Talk about dodging a bullet. Adin Meir was just about to sign a lease on a new office space for his company back in March. “We decided not to pull the trigger on that,” he said.
Meir is president of CodeGreen Solutions, a consulting firm. Like a lot of corporate America, the firm’s workplace is mostly remote now, “though we do miss the office and the collaboration and innovation that happens there.”
So they are gonna get that new office space, but sometime in 2021. And it won’t be the office space they envisioned a year ago. “At least at first,” he said, “it’ll be smaller.”
About 25% smaller, he thinks. There are lots of companies talking about changing their commercial footprint. But that hasn’t shown up in vacancy rates across the board yet, according to Christian Beaudoin, managing director of research at JLL, one of the world’s largest commercial real estate services companies. In some markets such as midtown Manhattan, vacancy rates are the highest they’ve been since 2009. The long-term historical average of commercial office space vacancy is 15.3%, and the national vacancy rate is just 16% now. “So we aren’t in dire straits quite yet,” Beaudoin said.
That may be the case, in part, because commercial leases are often long — sometimes operative for decades — and turn over slowly, and many companies are trying to sublet unused office space in the interim. It could also be that employers aren’t quite ready to jettison the office entirely.
“We surveyed thousands of employees and users of commercial properties,” said Beaudoin. “Most are telling us they want to return, just not every single day.”
So they might not reduce the physical footprint of an office so much as the time spent there.
That would soften the blow to commercial landlords.
At the same time, it’s clear that some businesses simply won’t need the footprint they once had, said Brian Graham, partner at Klaros Group. “People are not gonna go to the suburban mall as often as they used to. People won’t go into bank branches and instead use online banking.”
Beyond the short-term crisis many landlords now face, there will be some long-term pressure. Jonathan Miller, president of appraisal and consulting firm Miller Samuel, said those landlords come in a lot of shapes and sizes. “They could be a publicly traded company all the way to a private individual or family,” he said.
And many of those landlords have debts to pay. On average, commercial real estate is financed mostly, 70% to 85%, by debt. The rest is in equity, according to Graham of Klaros Group. If losses pile up because, say, rent falls, properties go vacant, debts don’t get paid back. “It’s hard to imagine that every lender is gonna escape unscathed,” he said.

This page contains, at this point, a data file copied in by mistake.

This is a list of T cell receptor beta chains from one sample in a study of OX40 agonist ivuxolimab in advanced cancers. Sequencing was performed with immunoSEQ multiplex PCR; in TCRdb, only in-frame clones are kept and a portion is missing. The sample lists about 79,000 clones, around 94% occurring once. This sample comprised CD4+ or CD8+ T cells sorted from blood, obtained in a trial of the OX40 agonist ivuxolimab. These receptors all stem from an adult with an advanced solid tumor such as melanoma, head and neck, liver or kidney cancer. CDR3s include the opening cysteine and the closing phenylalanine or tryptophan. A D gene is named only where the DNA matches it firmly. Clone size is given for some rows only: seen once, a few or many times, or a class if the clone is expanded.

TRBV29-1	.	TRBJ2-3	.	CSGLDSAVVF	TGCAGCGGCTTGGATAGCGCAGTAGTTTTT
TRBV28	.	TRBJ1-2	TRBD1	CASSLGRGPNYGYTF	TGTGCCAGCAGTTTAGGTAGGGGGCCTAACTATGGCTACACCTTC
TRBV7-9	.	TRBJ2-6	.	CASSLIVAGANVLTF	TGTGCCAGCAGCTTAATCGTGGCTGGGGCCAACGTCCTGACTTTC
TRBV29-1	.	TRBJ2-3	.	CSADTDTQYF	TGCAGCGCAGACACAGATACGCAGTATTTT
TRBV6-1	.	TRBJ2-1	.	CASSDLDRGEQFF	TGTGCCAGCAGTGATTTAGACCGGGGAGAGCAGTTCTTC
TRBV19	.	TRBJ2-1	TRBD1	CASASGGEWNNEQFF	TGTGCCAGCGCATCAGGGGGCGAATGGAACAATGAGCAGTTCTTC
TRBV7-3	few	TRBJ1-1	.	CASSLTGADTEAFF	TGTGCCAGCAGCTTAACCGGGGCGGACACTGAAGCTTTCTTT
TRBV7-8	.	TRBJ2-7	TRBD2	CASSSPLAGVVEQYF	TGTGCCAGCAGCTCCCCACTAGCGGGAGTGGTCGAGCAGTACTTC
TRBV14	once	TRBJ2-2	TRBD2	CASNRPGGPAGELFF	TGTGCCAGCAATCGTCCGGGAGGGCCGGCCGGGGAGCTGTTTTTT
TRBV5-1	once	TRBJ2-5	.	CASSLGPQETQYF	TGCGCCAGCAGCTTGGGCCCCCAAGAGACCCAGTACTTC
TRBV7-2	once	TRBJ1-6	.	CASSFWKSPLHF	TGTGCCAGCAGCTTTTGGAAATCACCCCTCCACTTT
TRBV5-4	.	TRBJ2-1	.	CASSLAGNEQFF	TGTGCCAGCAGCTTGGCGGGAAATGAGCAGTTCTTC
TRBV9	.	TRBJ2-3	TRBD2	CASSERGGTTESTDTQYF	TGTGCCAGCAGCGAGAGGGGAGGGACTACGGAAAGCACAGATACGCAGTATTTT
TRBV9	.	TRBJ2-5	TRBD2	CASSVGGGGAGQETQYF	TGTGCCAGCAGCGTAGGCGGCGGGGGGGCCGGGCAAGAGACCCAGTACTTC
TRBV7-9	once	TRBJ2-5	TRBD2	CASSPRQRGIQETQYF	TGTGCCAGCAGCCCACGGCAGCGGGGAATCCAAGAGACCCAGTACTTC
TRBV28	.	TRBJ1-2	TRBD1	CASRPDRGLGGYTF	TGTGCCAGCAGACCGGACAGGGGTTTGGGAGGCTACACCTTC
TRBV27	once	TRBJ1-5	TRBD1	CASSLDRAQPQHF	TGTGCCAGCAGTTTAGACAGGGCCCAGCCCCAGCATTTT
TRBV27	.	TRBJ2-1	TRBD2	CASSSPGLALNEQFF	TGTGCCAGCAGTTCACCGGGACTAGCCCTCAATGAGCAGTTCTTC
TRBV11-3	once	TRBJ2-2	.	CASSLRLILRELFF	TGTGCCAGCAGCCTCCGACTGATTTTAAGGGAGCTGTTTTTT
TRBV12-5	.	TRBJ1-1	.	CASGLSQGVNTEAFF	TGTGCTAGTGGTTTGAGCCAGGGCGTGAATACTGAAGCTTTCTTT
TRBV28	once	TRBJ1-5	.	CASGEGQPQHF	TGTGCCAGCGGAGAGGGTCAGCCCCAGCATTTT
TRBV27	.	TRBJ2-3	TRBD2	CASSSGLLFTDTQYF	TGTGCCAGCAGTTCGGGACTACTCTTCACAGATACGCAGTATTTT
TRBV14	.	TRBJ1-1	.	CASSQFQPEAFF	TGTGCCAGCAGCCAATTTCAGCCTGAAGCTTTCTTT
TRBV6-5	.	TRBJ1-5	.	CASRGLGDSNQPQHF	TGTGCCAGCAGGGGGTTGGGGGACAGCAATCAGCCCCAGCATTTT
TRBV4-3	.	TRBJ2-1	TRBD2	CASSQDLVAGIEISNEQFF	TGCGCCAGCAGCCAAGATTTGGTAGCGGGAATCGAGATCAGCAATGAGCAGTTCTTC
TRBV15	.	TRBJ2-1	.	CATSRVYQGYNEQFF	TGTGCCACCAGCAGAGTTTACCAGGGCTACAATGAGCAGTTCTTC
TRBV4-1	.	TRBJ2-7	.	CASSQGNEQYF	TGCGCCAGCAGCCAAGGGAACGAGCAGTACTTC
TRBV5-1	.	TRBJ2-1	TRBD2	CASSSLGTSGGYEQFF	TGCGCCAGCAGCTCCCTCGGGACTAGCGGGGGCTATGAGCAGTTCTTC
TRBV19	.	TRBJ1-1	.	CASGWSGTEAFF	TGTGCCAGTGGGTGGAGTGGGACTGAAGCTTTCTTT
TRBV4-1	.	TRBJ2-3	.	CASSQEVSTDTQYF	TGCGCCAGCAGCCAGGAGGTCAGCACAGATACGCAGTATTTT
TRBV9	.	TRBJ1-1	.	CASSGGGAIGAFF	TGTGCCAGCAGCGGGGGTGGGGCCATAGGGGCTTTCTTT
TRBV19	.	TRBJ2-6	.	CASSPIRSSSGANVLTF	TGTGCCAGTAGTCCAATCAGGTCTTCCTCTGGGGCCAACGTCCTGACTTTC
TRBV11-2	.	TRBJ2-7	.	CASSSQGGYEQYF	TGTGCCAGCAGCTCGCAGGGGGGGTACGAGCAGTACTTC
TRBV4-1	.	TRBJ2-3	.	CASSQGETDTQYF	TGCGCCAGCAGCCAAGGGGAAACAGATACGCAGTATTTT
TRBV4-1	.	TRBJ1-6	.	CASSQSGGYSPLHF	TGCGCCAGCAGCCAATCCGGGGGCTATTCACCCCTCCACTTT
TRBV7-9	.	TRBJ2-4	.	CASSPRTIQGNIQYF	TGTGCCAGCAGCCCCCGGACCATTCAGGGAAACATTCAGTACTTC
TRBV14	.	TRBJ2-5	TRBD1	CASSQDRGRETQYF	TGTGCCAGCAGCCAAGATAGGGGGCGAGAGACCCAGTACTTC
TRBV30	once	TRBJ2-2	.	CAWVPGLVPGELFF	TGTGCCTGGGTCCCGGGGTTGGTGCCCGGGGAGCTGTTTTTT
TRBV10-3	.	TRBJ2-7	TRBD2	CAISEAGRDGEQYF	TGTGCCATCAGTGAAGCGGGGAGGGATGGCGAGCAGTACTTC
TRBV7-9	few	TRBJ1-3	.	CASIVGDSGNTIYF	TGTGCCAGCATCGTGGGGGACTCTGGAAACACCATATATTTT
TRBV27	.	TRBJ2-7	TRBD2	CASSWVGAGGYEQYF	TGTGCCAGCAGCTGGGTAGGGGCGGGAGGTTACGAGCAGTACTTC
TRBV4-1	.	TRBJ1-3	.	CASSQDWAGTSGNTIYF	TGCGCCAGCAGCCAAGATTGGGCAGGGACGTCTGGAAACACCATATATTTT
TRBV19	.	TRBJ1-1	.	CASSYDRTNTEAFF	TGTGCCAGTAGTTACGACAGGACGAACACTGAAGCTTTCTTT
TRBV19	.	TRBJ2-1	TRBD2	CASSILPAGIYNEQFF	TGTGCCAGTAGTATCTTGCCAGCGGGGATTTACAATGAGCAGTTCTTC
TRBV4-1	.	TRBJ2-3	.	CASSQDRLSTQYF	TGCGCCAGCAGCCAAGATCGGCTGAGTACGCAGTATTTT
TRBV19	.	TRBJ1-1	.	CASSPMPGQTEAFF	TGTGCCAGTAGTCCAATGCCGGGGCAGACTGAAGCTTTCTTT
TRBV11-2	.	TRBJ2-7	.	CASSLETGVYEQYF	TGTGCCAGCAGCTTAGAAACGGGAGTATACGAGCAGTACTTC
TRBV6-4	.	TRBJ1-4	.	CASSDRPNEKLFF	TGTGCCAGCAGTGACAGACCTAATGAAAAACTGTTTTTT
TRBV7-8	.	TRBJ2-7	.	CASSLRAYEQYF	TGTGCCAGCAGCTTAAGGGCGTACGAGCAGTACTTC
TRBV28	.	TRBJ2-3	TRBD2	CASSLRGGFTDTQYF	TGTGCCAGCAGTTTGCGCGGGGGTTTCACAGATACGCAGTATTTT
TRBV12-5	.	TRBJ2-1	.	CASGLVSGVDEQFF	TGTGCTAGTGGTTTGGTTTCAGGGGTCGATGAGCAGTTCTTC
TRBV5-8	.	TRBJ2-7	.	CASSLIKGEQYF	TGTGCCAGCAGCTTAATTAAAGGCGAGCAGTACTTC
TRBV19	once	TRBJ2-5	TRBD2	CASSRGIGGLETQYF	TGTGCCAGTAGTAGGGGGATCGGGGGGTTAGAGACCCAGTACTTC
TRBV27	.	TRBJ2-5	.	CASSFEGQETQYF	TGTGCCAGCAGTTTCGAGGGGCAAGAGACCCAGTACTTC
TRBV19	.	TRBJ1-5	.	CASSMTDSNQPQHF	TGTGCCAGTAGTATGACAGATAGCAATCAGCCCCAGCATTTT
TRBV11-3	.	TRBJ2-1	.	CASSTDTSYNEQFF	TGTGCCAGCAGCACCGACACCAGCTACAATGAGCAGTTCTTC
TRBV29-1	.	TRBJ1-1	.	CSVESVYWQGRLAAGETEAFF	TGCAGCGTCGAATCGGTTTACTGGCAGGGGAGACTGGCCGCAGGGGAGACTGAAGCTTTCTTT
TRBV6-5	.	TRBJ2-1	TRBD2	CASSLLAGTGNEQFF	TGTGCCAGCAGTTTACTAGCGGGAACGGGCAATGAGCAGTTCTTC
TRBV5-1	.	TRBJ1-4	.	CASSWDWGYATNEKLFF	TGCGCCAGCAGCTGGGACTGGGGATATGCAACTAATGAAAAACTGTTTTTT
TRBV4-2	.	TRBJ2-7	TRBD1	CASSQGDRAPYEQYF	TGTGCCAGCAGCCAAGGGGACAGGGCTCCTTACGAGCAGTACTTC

Half of those lenders, by the way, are banks. But this whole question of how big offices are gonna be is a long-term problem. Landlords, tenants and banks are still trying to deal with the short term right now. Like, will that restaurant on the corner survive, let alone pay rent?
COVID-19 Economy FAQs
Millions of Americans are unemployed, but businesses say they are having trouble hiring. Why?
This economic crisis is unusual compared to traditional recessions, according to Daniel Zhao, senior economist with Glassdoor. “Many workers are still sitting out of the labor force because of health concerns or child care needs, and that makes it tough to find workers regardless of what you’re doing with wages or benefits,” Zhao said. “An extra dollar an hour isn’t going to make a cashier with preexisting conditions feel that it’s safe to return to work.” This can be seen in the restaurant industry: Some workers have quit or are reluctant to apply because of COVID-19 concerns, low pay, meager benefits and the stress that comes with a fast-paced, demanding job. Restaurants have been willing to offer signing bonuses and temporary wage increases. One McDonald’s is even paying people $50 just to interview.
Could waiving patents increase the global supply of COVID-19 vaccines?
India and South Africa have introduced a proposal to temporarily suspend patents on COVID-19 vaccines. Backers of the plan say it would increase the supply of vaccines around the world by allowing more countries to produce them. Skeptics say it’s not that simple. There’s now enough supply in the U.S that any adult who wants a shot should be able to get one soon. That reality is years away for most other countries. More than 100 countries have backed the proposal to temporarily waive COVID-19 vaccine patents. The U.S isn’t one of them, but the White House has said it’s considering the idea.
Can businesses deny you entry if you don’t have a vaccine passport?
As more Americans get vaccinated against COVID-19 and the economy begins reopening, some businesses are requiring proof of vaccination to enter their premises. The concept of a vaccine passport has raised ethical questions about data privacy and potential discrimination against the unvaccinated. However, legal experts say businesses have the right to deny entrance to those who can’t show proof.
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